Maybe you’re not sure where your musical path is leading, and you’d like to broaden your options. Or maybe you have a clear idea of the path you’d like to travel, but you’re not certain the best way to get there. Either way, entrepreneurial tools can help you with your navigation.

 
Not already following us on Facebook? You should! Click here.
And without further adieu…

The Video of the Week!

 

The Entrepreneurship Center for Music • Jeffrey Nytch, DMA, Director

Emailjeff.nytch@colorado.edu  •  Office Hours: T/Th: 9-11 a.m.  W: 2-4 p.m. – or by appointment

Entrepreneurship Wednesdays: 5-6:30 p.m., C-113  •  Follow us on Facebook

 

 OPPORTUNITY UPBEAT February 21, 2012

BRAVO! VAIL VALLEY MUSIC FESTIVAL is seeking Summer Interns in Marketing, Production, Development and Education. Please provide a cover letter and resume via email to egauthier@vailmusic.org. Deadline is Feb. 27.

ARS NOVA SINGERS is also seeking an Intern to assist with administrative and operational duties, flexible depending on the gifts and interests of the applicant. Contact Executive Director Chip Ross for more information:chip@arsnovasingers.com

Join CLASSICAL MUSIC CITY, the social network for classical musicians, and get a listing in their music teacher directory for free. Lots of other stuff to check out here, too: http://www.classicalmusiccity.com/

THE INTERACTIVE THEATRE PROJECT is seeking a graduate student to be an Assistant Director. ITP uses theater to address social justice issues on campus and in the community. Minimum Qualifications: Bachelors degree and enrollment in a graduate program (theater, sociology, education or related field). Background and understand of diversity/multiculturalism and/or social justice. Experience working with undergraduate students. Availability for ensemble rehearsals on Tuesdays from 5 to 7pm. To find out more about ITP go to: www.cuitp.org To apply, send a resume and cover letter to: trenton.norman@colorado.edu orrebecca.brown@colorado.edu

ROAD OF CREATIVITY announces its first Summer Retreat on becoming a musician entrepreneur June 3-9. The retreat is a five-day immersion into the fundamentals of music entrepreneurship. Participants will engage in innovative training sessions with groups such as Alarm Will Sound, and will expose skills and attitudes imperative for success in today’s music world. For more info, visit: http://roadofcreativity.com/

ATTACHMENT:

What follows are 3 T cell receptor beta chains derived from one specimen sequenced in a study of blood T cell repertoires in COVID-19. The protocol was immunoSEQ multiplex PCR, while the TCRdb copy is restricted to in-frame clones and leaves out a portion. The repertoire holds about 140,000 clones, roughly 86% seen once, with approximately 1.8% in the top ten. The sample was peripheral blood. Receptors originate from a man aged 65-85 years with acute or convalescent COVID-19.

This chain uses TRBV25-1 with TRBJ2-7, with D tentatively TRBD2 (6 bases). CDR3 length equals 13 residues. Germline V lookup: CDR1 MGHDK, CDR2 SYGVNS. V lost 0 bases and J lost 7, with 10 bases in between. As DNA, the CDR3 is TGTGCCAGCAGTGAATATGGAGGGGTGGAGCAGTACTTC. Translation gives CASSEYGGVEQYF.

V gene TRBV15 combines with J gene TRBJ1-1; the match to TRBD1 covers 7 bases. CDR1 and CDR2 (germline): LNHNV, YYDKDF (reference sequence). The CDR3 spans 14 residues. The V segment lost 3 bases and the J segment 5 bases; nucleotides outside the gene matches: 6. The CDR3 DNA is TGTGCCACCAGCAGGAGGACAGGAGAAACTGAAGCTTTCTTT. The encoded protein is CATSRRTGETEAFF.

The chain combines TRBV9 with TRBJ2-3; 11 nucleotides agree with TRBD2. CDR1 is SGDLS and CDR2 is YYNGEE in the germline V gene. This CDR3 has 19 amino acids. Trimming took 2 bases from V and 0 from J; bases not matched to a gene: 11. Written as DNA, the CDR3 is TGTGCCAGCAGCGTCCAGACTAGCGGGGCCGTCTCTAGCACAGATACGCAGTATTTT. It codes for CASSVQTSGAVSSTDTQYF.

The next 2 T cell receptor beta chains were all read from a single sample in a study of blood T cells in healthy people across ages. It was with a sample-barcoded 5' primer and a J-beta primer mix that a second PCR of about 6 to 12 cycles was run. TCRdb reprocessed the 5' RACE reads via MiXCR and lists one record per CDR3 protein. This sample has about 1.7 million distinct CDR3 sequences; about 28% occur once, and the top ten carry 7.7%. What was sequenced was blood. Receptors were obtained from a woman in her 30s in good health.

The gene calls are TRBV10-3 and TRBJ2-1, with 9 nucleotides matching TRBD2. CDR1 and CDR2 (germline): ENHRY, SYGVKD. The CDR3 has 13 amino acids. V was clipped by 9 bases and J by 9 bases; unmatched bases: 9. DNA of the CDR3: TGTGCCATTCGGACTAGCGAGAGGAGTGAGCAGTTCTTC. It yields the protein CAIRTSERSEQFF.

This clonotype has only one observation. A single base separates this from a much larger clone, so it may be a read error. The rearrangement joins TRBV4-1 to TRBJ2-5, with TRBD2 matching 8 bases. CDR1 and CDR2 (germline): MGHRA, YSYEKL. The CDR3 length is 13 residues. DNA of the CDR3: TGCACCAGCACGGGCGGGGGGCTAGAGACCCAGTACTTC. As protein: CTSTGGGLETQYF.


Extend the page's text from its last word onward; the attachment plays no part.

LONGMONT YOUTH SYMPHONY seeks  candidates for a part-time Administrator to help  us sustain and grow our organization. The Administrator reports to the LYS Board of Directors and works closely with the board and volunteers.  Responsibilities include organizing and participating in all  aspects of the LYS operations, managing LYS resources, coordinating and communicating with key stakeholders (students, parents, volunteers and music directors).   The Administrator serves as the main contact for the LYS and as the “go-to” person for LYS parents. To apply, please e-mail cover letter, resume and references to:  info@longmontyouthsymphony.org

C4C GIGS AVAILABLE!  The C4C is continuing their special “Food Weeks” that feature different cuisines from around the world. They’re interested in having CU musicians play for the dinner hour on selected nights, in return for a modest honorarium and free dinner for all involved. A fun and tasty opportunity to perform in a relaxed setting, for solo performers up to a group of 4 players. World music performers and works featuring Latin, Asian, or Middle Eastern influence encouraged! Contact CU GIGS Coordinator Nathan Hall for more information:musicref@colorado.edu.

Entrepreneurship Center for Music, Faculty, Students